(Footnote to all that: While putting this Diary to bed I happened upon Richard Hanania’s March 20th essay arguing against real labor unions as well as the public-employee-lobby fake ones. It’s a good read with a nice argumentative comment thread, but Hanania didn’t persuade me. As the grandson of two coal miners, I’m a union man where the private sector is concerned… but I’ll pursue this at more length in a future Diary.)
I attended the 2008 conference and live-blogged it. Following developments afterwards in a desultory way, it seemed to me that progress was very slow, so I skipped the 2010 and 2012 meetings. After six years, though, I thought the 2014 Tucson gathering might have something new to tell us, so I signed up.
Whence the second report.
The conferences still take place every even-numbered year in Tucson, although they are now just called ”The Science of Consciousness.” In odd-numbered years they are held abroad. The 2023 conference is in Sicily, May 22nd to 28th.
Have I lost interest? emailers ask. Shall I not be attending any more ”The Science of Consciousness” gatherings? Has that hope died—the hope I nursed when signing up in 2014, that the consciousness researchers ”might have something new to tell us”? Might I perhaps attend the 2024 conference in Tucson? That will, after all, be ten years since the last one I reported on. (And thirty years since the very first of these conferences.)
Eh, I wouldn’t mind, if I can get some magazine to pay my expenses. I’m pretty sure (although I haven’t asked) that Consciousness Studies is too far outside the scope of VDARE.com for them to cover it. I’ve lost touch with The American Spectator. As for National Review… well. But I wouldn’t mind. An all-expensed week hanging out with the consciousness crowd in Tucson would be a blessed relief from the 2024 political campaigning and all its inanities.
What we call the physical world is a projection into CAs [that is, conscious agents] of other CAs… Spacetime is a species-specific hack.
Prof. Hoffman has published a book since I engaged with him: The Case Against Reality: How Evolution Hid the Truth from Our Eyes. He has also become something of a star on YouTube.
And every once in a while I catch something relevant in the general news outlets. Late February, for example, I spotted this one in New Yorker: one of the magazine’s writers reporting on Professor Jane Bennett, a credentialed academic who has published at least six books. Prof. Bennett believes everything is conscious:
Stuff has agency. Inanimate matter is not inert. Everything is always doing something … Bennett aims to treat pretty much everything as potential kin …
Borrowing a phrase from the philosopher Mario Perniola, she concludes that there’s a ”sex appeal of the inorganic”—”a shimmering, potentially violent vitality intrinsic to matter.”
Hoo-kay. It all sounds as though it belongs more in the realm of abnormal psychology than that of true science. Still, Prof. Bennett’s musings aren’t that far removed from panpsychism, an old and respectable line of thought in philosophy of mind. Panpsychism is taken seriously by some very smart people, including some I have met and to whose smarts I can personally attest.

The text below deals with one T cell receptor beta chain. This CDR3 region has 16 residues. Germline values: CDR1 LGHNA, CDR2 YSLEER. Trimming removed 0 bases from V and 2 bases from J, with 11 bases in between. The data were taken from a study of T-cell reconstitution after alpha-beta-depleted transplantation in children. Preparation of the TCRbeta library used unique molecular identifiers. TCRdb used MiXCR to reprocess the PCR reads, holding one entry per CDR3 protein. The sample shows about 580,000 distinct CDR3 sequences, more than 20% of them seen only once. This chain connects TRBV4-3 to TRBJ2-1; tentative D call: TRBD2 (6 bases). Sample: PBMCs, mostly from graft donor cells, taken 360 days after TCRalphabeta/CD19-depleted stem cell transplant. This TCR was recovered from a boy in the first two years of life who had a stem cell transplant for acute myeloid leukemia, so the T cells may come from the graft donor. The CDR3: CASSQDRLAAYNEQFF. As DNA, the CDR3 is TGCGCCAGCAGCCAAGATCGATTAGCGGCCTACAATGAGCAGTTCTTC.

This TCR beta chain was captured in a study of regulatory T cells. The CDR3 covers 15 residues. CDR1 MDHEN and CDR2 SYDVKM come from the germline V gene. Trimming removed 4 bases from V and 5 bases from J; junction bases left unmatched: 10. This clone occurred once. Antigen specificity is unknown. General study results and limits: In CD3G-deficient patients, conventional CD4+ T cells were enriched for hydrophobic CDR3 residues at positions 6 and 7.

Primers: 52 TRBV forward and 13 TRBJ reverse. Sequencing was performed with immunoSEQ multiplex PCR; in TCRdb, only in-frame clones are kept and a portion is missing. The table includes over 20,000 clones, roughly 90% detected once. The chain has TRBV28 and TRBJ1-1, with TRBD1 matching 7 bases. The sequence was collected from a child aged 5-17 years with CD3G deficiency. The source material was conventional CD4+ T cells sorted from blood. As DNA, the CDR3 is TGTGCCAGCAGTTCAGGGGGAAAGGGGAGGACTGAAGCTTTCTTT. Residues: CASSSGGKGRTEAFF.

Panpsychism was discussed earnestly at both of the ”Toward a Science of Consciousness” conferences I attended. So I wouldn’t be terrifically surprised to meet Prof. Bennett at the 2024 Tucson bash, in the event I can find some kind editor to expense me.
That all said, I’m reluctant to take seriously anyone who quotes Stephen Jay Gould with approval.
[This is Derb’s office chair here. Can someone please get him to take a break for a while? I don’t know what ”BMI” means, but he’s a heck of a burden to put up with for two hours at a stretch. Thanks!]
Fiction of the month. Twenty years ago, in an article I wrote after having just watched the movie made from the 2001 TV miniseries Attila, I aired my longstanding fascination with the Huns. My article included the following:
After I had read [Gibbon’s] account, back in the 1970s, I was so fascinated I sought out everything else then in print about the Huns. There wasn’t much, and what there was added very little—though Maenchen-Helfen has some nice photographs of Hun artwork.
I had somehow missed the Hungarian writer Géza Gárdonyi’s 1901 novel Slave of the Huns, although Andrew Feldmar had published an English translation in 1969. Slave of the Huns is considered enough of a classic to have its own Wikipedia page.
In mid-March something reminded me of the book. The Mrs. and I had a trip to Texas planned for the end of the month, so I bought a copy of Slave of the Huns from Abebooks to read on the plane.
The narrative has some dull stretches but on the whole is not bad. Attila is a perfect subject for historical novelists.
The Huns were illiterate: the scanty bits of information we have about them were all written by their enemies, and really cover only two events: (1) the embassy sent to Attila by the Eastern Roman Emperor in the late 440s a.d. and (2) the death of Attila in 453.
The latter event is known only by hearsay, and may be complete fiction; so there is plenty of room here for a novelist to exercise his imagination. I think Géza Gárdonyi drew the Huns as somewhat more civilized than they actually were; but since we know so little about how they lived, my guess is no better than his.
If the author did let the Huns off lightly, it may have been because there were romantic notions about them circulating in Hungary from the Middle Ages well into the 20th century. Gibbon, writing 120 years before Gárdonyi, noted that ”The Hungarians… ambitiously insert the name of Attila among their native kings.”